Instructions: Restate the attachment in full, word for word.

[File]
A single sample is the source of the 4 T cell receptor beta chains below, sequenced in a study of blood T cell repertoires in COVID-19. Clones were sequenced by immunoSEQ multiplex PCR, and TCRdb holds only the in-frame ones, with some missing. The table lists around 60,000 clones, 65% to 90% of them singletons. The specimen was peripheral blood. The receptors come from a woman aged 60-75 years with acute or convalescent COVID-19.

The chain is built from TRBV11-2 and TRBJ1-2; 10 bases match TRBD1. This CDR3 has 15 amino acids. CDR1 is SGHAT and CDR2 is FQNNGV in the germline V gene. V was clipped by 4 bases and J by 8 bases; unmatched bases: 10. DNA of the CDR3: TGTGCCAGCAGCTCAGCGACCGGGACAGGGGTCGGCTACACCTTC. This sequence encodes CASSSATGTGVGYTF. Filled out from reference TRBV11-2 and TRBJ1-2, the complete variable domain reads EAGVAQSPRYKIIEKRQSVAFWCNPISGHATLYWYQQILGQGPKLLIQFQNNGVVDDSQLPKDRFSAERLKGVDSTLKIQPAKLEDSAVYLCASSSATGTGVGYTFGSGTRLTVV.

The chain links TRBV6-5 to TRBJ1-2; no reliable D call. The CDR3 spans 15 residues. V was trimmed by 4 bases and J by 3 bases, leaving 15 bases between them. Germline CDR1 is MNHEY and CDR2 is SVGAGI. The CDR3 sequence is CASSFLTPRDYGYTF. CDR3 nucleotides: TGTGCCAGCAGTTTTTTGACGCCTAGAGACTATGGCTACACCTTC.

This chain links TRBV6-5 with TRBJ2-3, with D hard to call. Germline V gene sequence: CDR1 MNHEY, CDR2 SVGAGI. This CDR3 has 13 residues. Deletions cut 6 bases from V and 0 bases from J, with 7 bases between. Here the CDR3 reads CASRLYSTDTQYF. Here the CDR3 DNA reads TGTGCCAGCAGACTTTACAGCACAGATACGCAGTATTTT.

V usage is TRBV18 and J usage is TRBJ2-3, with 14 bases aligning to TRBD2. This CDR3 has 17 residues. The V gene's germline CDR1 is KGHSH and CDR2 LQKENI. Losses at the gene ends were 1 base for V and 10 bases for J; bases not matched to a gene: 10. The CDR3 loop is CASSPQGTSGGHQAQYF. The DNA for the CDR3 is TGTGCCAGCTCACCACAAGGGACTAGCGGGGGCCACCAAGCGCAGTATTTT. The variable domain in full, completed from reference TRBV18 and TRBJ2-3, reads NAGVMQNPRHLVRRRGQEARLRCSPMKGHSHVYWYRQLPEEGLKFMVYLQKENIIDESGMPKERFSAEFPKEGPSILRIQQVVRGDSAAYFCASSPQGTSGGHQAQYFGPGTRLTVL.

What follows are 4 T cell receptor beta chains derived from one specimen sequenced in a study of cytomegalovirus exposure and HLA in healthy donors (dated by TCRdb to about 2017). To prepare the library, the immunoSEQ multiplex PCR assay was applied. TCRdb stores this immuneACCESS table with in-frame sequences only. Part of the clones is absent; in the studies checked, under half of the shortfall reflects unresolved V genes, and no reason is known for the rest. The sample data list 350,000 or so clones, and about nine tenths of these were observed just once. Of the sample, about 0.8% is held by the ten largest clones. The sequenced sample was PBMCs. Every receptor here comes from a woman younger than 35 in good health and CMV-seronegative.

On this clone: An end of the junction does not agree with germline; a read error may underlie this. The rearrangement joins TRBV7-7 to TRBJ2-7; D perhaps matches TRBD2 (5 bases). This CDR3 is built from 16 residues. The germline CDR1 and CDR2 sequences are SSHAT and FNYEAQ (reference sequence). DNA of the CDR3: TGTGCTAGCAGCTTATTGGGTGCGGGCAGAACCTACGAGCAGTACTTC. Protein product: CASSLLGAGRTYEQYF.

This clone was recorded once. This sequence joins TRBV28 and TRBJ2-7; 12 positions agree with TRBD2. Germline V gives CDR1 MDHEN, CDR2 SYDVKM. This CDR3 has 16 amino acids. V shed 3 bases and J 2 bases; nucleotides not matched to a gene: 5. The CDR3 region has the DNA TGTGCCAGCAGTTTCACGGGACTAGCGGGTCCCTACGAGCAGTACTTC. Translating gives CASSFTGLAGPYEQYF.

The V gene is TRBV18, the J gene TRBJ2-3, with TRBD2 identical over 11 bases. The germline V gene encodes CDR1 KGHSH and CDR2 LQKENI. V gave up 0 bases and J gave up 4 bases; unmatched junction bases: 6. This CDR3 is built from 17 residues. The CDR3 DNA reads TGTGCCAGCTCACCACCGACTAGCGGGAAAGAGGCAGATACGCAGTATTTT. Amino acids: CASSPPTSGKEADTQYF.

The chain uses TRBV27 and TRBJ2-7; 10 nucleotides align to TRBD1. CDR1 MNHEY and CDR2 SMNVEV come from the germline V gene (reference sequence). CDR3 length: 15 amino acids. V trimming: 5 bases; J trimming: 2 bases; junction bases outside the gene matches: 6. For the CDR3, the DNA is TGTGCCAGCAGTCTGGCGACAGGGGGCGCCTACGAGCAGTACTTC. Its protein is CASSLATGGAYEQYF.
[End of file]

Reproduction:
A single sample is the source of the 4 T cell receptor beta chains below, sequenced in a study of blood T cell repertoires in COVID-19. Clones were sequenced by immunoSEQ multiplex PCR, and TCRdb holds only the in-frame ones, with some missing. The table lists around 60,000 clones, 65% to 90% of them singletons. The specimen was peripheral blood. The receptors come from a woman aged 60-75 years with acute or convalescent COVID-19.

The chain is built from TRBV11-2 and TRBJ1-2; 10 bases match TRBD1. This CDR3 has 15 amino acids. CDR1 is SGHAT and CDR2 is FQNNGV in the germline V gene. V was clipped by 4 bases and J by 8 bases; unmatched bases: 10. DNA of the CDR3: TGTGCCAGCAGCTCAGCGACCGGGACAGGGGTCGGCTACACCTTC. This sequence encodes CASSSATGTGVGYTF. Filled out from reference TRBV11-2 and TRBJ1-2, the complete variable domain reads EAGVAQSPRYKIIEKRQSVAFWCNPISGHATLYWYQQILGQGPKLLIQFQNNGVVDDSQLPKDRFSAERLKGVDSTLKIQPAKLEDSAVYLCASSSATGTGVGYTFGSGTRLTVV.

The chain links TRBV6-5 to TRBJ1-2; no reliable D call. The CDR3 spans 15 residues. V was trimmed by 4 bases and J by 3 bases, leaving 15 bases between them. Germline CDR1 is MNHEY and CDR2 is SVGAGI. The CDR3 sequence is CASSFLTPRDYGYTF. CDR3 nucleotides: TGTGCCAGCAGTTTTTTGACGCCTAGAGACTATGGCTACACCTTC.

This chain links TRBV6-5 with TRBJ2-3, with D hard to call. Germline V gene sequence: CDR1 MNHEY, CDR2 SVGAGI. This CDR3 has 13 residues. Deletions cut 6 bases from V and 0 bases from J, with 7 bases between. Here the CDR3 reads CASRLYSTDTQYF. Here the CDR3 DNA reads TGTGCCAGCAGACTTTACAGCACAGATACGCAGTATTTT.

V usage is TRBV18 and J usage is TRBJ2-3, with 14 bases aligning to TRBD2. This CDR3 has 17 residues. The V gene's germline CDR1 is KGHSH and CDR2 LQKENI. Losses at the gene ends were 1 base for V and 10 bases for J; bases not matched to a gene: 10. The CDR3 loop is CASSPQGTSGGHQAQYF. The DNA for the CDR3 is TGTGCCAGCTCACCACAAGGGACTAGCGGGGGCCACCAAGCGCAGTATTTT. The variable domain in full, completed from reference TRBV18 and TRBJ2-3, reads NAGVMQNPRHLVRRRGQEARLRCSPMKGHSHVYWYRQLPEEGLKFMVYLQKENIIDESGMPKERFSAEFPKEGPSILRIQQVVRGDSAAYFCASSPQGTSGGHQAQYFGPGTRLTVL.

What follows are 4 T cell receptor beta chains derived from one specimen sequenced in a study of cytomegalovirus exposure and HLA in healthy donors (dated by TCRdb to about 2017). To prepare the library, the immunoSEQ multiplex PCR assay was applied. TCRdb stores this immuneACCESS table with in-frame sequences only. Part of the clones is absent; in the studies checked, under half of the shortfall reflects unresolved V genes, and no reason is known for the rest. The sample data list 350,000 or so clones, and about nine tenths of these were observed just once. Of the sample, about 0.8% is held by the ten largest clones. The sequenced sample was PBMCs. Every receptor here comes from a woman younger than 35 in good health and CMV-seronegative.

On this clone: An end of the junction does not agree with germline; a read error may underlie this. The rearrangement joins TRBV7-7 to TRBJ2-7; D perhaps matches TRBD2 (5 bases). This CDR3 is built from 16 residues. The germline CDR1 and CDR2 sequences are SSHAT and FNYEAQ (reference sequence). DNA of the CDR3: TGTGCTAGCAGCTTATTGGGTGCGGGCAGAACCTACGAGCAGTACTTC. Protein product: CASSLLGAGRTYEQYF.

This clone was recorded once. This sequence joins TRBV28 and TRBJ2-7; 12 positions agree with TRBD2. Germline V gives CDR1 MDHEN, CDR2 SYDVKM. This CDR3 has 16 amino acids. V shed 3 bases and J 2 bases; nucleotides not matched to a gene: 5. The CDR3 region has the DNA TGTGCCAGCAGTTTCACGGGACTAGCGGGTCCCTACGAGCAGTACTTC. Translating gives CASSFTGLAGPYEQYF.

The V gene is TRBV18, the J gene TRBJ2-3, with TRBD2 identical over 11 bases. The germline V gene encodes CDR1 KGHSH and CDR2 LQKENI. V gave up 0 bases and J gave up 4 bases; unmatched junction bases: 6. This CDR3 is built from 17 residues. The CDR3 DNA reads TGTGCCAGCTCACCACCGACTAGCGGGAAAGAGGCAGATACGCAGTATTTT. Amino acids: CASSPPTSGKEADTQYF.

The chain uses TRBV27 and TRBJ2-7; 10 nucleotides align to TRBD1. CDR1 MNHEY and CDR2 SMNVEV come from the germline V gene (reference sequence). CDR3 length: 15 amino acids. V trimming: 5 bases; J trimming: 2 bases; junction bases outside the gene matches: 6. For the CDR3, the DNA is TGTGCCAGCAGTCTGGCGACAGGGGGCGCCTACGAGCAGTACTTC. Its protein is CASSLATGGAYEQYF.